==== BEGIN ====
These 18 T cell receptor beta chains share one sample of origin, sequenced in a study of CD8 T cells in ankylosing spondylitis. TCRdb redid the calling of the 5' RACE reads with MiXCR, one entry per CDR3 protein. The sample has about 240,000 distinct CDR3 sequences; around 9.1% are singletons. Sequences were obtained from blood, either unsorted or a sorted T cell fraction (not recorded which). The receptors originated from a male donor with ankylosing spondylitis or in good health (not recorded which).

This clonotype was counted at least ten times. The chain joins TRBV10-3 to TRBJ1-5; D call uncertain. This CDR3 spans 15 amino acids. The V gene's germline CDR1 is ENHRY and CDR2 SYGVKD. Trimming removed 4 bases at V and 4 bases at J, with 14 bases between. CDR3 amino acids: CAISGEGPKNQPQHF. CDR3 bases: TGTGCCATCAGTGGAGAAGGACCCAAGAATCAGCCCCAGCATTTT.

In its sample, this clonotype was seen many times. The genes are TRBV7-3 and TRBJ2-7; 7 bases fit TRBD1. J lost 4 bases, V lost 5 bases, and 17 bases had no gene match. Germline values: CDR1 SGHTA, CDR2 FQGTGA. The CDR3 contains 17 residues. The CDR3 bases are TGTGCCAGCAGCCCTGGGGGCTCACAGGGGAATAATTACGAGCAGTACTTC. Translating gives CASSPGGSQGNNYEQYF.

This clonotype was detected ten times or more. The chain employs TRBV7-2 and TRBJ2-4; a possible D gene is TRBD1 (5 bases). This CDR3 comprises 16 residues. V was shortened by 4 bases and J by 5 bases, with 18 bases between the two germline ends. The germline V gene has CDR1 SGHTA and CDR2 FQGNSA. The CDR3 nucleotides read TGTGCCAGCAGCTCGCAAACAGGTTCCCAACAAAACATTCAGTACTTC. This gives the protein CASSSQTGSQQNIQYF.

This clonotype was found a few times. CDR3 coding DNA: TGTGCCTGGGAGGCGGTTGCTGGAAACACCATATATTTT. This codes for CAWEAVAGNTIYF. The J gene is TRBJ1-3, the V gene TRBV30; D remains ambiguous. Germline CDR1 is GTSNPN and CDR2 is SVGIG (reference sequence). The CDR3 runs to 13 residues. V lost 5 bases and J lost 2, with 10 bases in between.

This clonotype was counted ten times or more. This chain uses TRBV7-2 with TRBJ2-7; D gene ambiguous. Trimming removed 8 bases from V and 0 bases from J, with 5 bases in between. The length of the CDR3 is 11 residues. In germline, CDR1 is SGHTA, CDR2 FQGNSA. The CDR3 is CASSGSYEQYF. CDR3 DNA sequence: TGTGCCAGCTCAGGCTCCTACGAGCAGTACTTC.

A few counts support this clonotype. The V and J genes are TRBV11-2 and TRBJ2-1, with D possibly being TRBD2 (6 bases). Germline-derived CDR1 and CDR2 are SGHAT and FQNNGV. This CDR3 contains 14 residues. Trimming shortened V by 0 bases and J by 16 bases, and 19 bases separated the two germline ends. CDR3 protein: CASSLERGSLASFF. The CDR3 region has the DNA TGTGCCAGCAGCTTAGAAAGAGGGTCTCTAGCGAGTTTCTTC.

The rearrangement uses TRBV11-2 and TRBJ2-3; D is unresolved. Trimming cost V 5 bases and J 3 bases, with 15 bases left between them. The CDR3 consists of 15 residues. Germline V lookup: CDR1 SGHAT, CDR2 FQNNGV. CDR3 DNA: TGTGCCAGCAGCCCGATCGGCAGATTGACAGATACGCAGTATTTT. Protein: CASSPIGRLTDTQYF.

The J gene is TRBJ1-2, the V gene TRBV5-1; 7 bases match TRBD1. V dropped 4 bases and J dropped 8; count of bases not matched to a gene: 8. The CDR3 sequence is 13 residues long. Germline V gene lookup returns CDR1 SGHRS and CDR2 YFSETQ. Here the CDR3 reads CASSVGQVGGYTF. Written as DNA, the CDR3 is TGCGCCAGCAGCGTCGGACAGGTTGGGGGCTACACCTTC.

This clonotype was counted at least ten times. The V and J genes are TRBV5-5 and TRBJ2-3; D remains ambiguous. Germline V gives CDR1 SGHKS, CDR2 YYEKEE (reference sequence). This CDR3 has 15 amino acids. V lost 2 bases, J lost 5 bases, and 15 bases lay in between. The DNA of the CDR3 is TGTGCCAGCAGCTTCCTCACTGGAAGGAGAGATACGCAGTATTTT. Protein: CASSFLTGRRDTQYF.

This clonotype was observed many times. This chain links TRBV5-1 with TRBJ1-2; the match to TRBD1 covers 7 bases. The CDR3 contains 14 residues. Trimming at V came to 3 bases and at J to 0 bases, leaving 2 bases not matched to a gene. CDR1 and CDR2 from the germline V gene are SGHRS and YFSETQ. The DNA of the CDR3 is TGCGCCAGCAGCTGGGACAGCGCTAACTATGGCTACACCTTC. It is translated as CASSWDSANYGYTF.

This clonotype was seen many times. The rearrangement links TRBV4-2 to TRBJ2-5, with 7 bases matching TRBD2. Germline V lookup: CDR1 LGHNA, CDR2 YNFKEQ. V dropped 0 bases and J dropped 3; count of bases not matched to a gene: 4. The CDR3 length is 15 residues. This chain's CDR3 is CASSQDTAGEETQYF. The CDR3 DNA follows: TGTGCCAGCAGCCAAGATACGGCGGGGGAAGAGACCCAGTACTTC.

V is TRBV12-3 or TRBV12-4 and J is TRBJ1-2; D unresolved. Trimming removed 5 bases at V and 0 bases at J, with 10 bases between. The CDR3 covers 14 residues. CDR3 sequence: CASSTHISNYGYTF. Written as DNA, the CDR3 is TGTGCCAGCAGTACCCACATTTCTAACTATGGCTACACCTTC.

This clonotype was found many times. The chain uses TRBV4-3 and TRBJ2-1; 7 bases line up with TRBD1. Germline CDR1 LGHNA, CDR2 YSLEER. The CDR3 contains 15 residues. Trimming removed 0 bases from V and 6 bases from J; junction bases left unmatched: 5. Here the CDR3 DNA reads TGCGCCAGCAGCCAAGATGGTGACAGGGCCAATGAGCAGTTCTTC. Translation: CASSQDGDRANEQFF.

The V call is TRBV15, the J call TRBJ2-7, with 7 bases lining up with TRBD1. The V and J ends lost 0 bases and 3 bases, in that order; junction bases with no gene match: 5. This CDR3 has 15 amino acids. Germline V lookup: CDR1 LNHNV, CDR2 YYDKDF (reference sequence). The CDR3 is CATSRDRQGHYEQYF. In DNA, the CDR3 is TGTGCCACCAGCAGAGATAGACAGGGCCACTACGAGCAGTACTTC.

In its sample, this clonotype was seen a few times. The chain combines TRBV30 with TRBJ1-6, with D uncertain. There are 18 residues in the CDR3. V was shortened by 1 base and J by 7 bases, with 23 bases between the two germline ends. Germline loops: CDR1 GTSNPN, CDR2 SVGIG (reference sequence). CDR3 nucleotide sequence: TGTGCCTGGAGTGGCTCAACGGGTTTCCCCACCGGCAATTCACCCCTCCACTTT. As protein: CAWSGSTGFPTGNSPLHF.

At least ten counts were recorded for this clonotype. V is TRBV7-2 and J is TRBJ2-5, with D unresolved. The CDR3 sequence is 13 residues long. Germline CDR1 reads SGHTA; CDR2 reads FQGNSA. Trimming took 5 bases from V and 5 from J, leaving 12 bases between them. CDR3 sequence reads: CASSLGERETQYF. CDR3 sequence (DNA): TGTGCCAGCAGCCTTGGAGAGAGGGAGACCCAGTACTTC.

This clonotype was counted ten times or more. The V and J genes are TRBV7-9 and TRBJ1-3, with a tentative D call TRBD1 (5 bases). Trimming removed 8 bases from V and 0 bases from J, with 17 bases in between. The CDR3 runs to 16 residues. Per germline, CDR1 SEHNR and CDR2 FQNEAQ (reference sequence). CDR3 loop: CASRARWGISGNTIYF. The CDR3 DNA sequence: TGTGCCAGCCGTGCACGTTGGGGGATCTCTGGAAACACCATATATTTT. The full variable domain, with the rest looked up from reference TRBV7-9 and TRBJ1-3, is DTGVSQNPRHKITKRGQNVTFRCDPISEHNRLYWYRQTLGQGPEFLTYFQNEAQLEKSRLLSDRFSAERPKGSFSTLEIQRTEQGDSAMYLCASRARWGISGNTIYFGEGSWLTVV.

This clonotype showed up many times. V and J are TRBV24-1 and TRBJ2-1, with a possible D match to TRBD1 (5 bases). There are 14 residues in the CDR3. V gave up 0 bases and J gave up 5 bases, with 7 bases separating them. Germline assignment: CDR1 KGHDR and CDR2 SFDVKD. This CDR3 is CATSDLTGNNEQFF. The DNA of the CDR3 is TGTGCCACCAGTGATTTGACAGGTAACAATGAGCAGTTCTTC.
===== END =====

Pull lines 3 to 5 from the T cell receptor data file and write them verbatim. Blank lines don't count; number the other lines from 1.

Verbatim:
In its sample, this clonotype was seen many times. The genes are TRBV7-3 and TRBJ2-7; 7 bases fit TRBD1. J lost 4 bases, V lost 5 bases, and 17 bases had no gene match. Germline values: CDR1 SGHTA, CDR2 FQGTGA. The CDR3 contains 17 residues. The CDR3 bases are TGTGCCAGCAGCCCTGGGGGCTCACAGGGGAATAATTACGAGCAGTACTTC. Translating gives CASSPGGSQGNNYEQYF.

This clonotype was detected ten times or more. The chain employs TRBV7-2 and TRBJ2-4; a possible D gene is TRBD1 (5 bases). This CDR3 comprises 16 residues. V was shortened by 4 bases and J by 5 bases, with 18 bases between the two germline ends. The germline V gene has CDR1 SGHTA and CDR2 FQGNSA. The CDR3 nucleotides read TGTGCCAGCAGCTCGCAAACAGGTTCCCAACAAAACATTCAGTACTTC. This gives the protein CASSSQTGSQQNIQYF.

This clonotype was found a few times. CDR3 coding DNA: TGTGCCTGGGAGGCGGTTGCTGGAAACACCATATATTTT. This codes for CAWEAVAGNTIYF. The J gene is TRBJ1-3, the V gene TRBV30; D remains ambiguous. Germline CDR1 is GTSNPN and CDR2 is SVGIG (reference sequence). The CDR3 runs to 13 residues. V lost 5 bases and J lost 2, with 10 bases in between.